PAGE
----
Although unpublished, a recent case from the 6th U.S. Circuit Court of Appeals presents a number of significant issues and should be reissued as a published decision.
Houston v. Unum Life Ins.Co. of America, 2007 U.S.App.LEXIS 18553 (July 27).
Houston involved a claimant who worked as a housekeeping supervisor for Ritz-Carlton Hotels for more than 20 years until she had to cease working at age 57 following treatment for breast cancer. Due to side effects from radiation and chemotherapy used to treat her cancer, Houston was unable to return to work and applied for disability benefits. Unum approved both short-term and then long-term disability payments. A year later, Unum reviewed the claim and determined that continued pain and edema justified continuation of Houston’s benefits. However, Unum shortly thereafter characterized Houston’s job as administrative and sedentary in exertional capacity; and even though Houston remained impaired in her ability to lift, Unum determined that she was capable of performing sedentary work and terminated benefits.
Houston appealed and responded directly to the reasons given by Unum for the termination. Her treating doctor completed a physical capacity assessment that restricted her to lifting no more than five pounds at a time; and additional evidence documented clinical observations of edema and ongoing pain treatment. As further support, Houston underwent a comprehensive vocational assessment, which included dexterity testing that showed an inability to reach with her right dominant arm and deficient dexterity due to pain. The evaluator also reported the plaintiff had difficulty sitting, standing or walking for prolonged periods of time. Thus, based on the clinical evidence and the vocational findings, Houston was deemed unable to perform a full range of sedentary work and also required assistance in performing activities of daily living such as laundry, cleaning and shopping. The vocational evaluator also assessed Houston’s regular occupation and disagreed with Unum’s classification, finding the job was not sedentary – it had far more demanding physical requirements since Houston was not only a supervisor but had to engage in a variety of housekeeping duties. Thus, the analyst concluded that Houston was unable to return to her past job.
Unum’s in-house vocational evaluator concurred with the plaintiff’s job classification and reassessed the job as requiring more strenuous exertion than sedentary work would require. However, Unum’s doctors still maintained that there was no medical reason she could not return to her job – one of the doctors concluded that Houston no longer exhibited edema, contrary to the treating doctor’s clinical finding. Then, Unum accepted its reviewing doctor’s report, did not address the vocational report other than its notation of the claimant’s low reading and math abilities, and upheld its decision, although it further advised that Unum’s quality performance support unit would conduct a final review. Quality Performance forwarded the file for review by an oncology surgeon at Pennsylvania State University who reported that Houston had received an inadequate workup; therefore, he could not conclude she was disabled. Subsequent to the issuance of that report, Unum issued its final denial, and after plaintiff brought suit, the district court upheld Unum’s determination.
The court of appeals disagreed, though. The court found Unum’s shifting rationale for terminating benefits violated 29 U.S.C. § 1133, and that the underlying determination was arbitrary and capricious. The ERISA statute requires, at 29 U.S.C. § 1133, that when a claim for benefits is denied in whole or in part, the employee benefit plan is required to set forth in writing ”the specific reasons for the denial,” and claimants are entitled to ”a full and fair review by the appropriate fiduciary of the decision denying the claim.” The regulations accompanying that provision reiterate those requirements. 29 C.F.R. § 2560.503-1(g).
The court further made the following key point before commencing with its analysis:
”ERISA requires insurance companies to act as fiduciaries: plan administrators ‘shall discharge [their] duties with respect to a plan solely in the interest of the participants and beneficiaries and for the exclusive purpose of providing benefits to participants and their beneficiaries … in accordance with the documents and instruments governing the plan insofar as such documents and instruments are consistent with the provisions of this subchapter.’ 29 U.S.C. § 1104(a)(1) (2007). The process is not intended to be adversarial. In addition, ‘[c]ourts should be particularly vigilant in situations where, as here, the plan sponsor bears all or most of the risk of paying claims.’ University Hosps. of Cleveland v. Emerson Elec. Co., 202 F.3d 839, 846 n.4 (6th Cir. 2000).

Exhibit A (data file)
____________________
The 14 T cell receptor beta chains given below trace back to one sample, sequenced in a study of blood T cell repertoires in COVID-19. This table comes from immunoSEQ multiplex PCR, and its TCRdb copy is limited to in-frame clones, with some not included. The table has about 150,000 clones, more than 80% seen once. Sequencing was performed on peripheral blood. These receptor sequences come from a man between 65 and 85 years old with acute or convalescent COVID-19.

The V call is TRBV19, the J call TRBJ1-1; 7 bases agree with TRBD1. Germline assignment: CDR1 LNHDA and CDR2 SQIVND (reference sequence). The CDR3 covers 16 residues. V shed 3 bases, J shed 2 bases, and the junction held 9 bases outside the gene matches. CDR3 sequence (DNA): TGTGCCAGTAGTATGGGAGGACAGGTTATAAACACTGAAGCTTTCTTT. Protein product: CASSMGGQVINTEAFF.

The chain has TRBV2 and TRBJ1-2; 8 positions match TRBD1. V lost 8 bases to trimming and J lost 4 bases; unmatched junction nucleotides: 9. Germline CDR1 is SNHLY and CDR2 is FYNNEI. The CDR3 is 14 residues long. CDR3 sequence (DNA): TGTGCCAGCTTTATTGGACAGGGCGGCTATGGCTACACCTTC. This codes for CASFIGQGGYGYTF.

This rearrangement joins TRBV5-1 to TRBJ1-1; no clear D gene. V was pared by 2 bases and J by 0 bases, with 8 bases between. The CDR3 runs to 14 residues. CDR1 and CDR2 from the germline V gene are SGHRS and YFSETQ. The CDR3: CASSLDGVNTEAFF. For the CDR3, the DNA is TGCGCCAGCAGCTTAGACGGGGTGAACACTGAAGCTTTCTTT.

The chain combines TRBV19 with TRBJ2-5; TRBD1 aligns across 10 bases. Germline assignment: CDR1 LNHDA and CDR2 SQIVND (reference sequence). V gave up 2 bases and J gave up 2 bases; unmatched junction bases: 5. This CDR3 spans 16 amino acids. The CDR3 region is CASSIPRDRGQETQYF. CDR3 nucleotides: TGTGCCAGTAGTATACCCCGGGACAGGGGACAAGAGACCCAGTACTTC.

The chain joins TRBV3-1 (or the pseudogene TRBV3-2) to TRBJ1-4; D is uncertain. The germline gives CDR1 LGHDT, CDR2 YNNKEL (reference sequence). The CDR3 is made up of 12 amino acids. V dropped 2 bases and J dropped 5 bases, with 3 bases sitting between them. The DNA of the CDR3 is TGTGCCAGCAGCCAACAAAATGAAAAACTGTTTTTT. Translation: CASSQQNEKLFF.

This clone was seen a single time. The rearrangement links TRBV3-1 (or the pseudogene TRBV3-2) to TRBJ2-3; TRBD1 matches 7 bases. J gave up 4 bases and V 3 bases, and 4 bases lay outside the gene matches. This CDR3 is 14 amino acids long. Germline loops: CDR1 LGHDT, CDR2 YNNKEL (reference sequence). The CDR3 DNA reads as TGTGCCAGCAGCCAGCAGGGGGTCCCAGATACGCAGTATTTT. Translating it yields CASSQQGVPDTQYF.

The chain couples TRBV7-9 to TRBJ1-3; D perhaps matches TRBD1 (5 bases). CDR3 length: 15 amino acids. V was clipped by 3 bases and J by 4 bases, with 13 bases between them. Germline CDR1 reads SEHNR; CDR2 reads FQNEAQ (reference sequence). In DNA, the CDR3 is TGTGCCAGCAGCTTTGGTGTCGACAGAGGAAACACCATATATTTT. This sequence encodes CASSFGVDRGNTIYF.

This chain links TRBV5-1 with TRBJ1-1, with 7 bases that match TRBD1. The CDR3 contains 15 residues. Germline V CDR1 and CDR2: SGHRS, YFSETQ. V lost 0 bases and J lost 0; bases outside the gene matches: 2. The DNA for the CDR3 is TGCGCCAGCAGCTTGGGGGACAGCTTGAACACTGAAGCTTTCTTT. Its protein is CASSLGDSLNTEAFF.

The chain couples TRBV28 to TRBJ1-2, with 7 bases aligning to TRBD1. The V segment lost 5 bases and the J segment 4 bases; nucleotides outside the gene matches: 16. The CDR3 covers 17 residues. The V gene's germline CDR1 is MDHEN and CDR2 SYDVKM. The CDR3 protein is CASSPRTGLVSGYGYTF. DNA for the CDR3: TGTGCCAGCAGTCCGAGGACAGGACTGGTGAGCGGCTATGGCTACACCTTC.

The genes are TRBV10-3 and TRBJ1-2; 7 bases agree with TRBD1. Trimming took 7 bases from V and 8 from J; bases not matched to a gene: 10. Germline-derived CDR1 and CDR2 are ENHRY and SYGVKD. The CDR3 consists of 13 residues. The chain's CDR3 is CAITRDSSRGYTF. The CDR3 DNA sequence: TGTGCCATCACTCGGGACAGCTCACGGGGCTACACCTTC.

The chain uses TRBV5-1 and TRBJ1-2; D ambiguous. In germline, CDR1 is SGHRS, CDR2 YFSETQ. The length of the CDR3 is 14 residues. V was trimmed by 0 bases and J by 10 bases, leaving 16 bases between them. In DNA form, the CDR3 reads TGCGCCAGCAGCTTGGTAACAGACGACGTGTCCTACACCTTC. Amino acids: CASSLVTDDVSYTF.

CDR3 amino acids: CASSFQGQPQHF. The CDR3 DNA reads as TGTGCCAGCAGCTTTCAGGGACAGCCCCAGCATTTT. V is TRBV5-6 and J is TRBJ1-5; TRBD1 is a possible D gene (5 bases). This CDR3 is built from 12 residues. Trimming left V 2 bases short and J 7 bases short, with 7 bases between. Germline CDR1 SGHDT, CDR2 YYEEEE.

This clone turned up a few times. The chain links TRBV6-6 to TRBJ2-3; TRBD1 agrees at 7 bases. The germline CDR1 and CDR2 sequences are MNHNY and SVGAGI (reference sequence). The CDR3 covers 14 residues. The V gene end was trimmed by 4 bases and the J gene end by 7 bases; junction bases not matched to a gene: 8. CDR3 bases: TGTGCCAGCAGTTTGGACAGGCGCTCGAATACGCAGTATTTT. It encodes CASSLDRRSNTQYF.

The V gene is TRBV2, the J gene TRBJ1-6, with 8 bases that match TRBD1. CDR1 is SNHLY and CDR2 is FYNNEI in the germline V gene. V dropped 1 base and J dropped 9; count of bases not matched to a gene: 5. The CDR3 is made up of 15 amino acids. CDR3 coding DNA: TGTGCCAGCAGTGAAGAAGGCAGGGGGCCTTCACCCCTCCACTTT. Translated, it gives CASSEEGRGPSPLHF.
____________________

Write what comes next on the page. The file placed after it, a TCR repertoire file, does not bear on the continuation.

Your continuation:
Applying those principles, the court found a violation of the statute. The initial termination was based on an erroneous classification of the exertional requirements of Houston’s job and a conclusion that she was capable of performing a sedentary job. Houston responded by demonstrating that her job was more exertionally demanding; and she provided the additional evidence requested at the time of the initial denial. Instead of correcting its mistake, Unum reiterated that Houston was not disabled from her regular occupation; and the final claim decision raised an altogether new reason for the denial – Houston’s failure to see the proper specialist in order to obtain the workup that the reviewing physician believed was necessary. The court therefore found: ”This process did not properly ‘notify [Houston] of [Unum’s] reasons for denying [her] claims and afford [Houston] a fair opportunity for review.”’ Elaborating, the court remarked:
”Full and fair review does not mean that an insurance company can simply mouth the same reason: ‘the persistent core requirements of review intended to be full and fair include knowing what evidence the decision-maker relied upon, having an opportunity to address the accuracy and reliability of that evidence, and having the decision-maker consider the evidence presented by both parties prior to reaching and rendering his decision.’ Halpin v. W.W. Grainger Inc., 962 F.2d 685, 689 (7th Cir. 1992) (emphasis added, quotation omitted). In violation of section 1133, Unum failed to provide an opportunity for Houston to respond, with argument or action, to Unum’s revised rationale for terminating her benefits, including Dr. Lipton’s opinion that ‘proper’ specialists see her, and, if indicated, to obtain the type of care Unum recommended in its final termination letter.”
In the court’s view, that was not all, though. Applying the test of examining to see whether the insurer’s decision is arbitrary and capricious, the court examines whether the decision ”is the result of a deliberate, principled reasoning process and [whether] it is supported by substantial evidence.” That examination requires review of both the conclusion and the insurer’s reasoning. When the lens of that examination was turned on Unum’s determination, the claim finding was completely undermined. First, the court was clearly bothered by Unum’s sudden reversal of its acknowledgement that Houston was suffering from post-breast cancer edema and considered the ”abrupt, inexplicable reversal” to be ”per se unreasoned an unprincipled.” The court cited the treating doctor’s clinical findings, which documented the continuing presence of edema and related symptoms of pain, tenderness and physical imitations.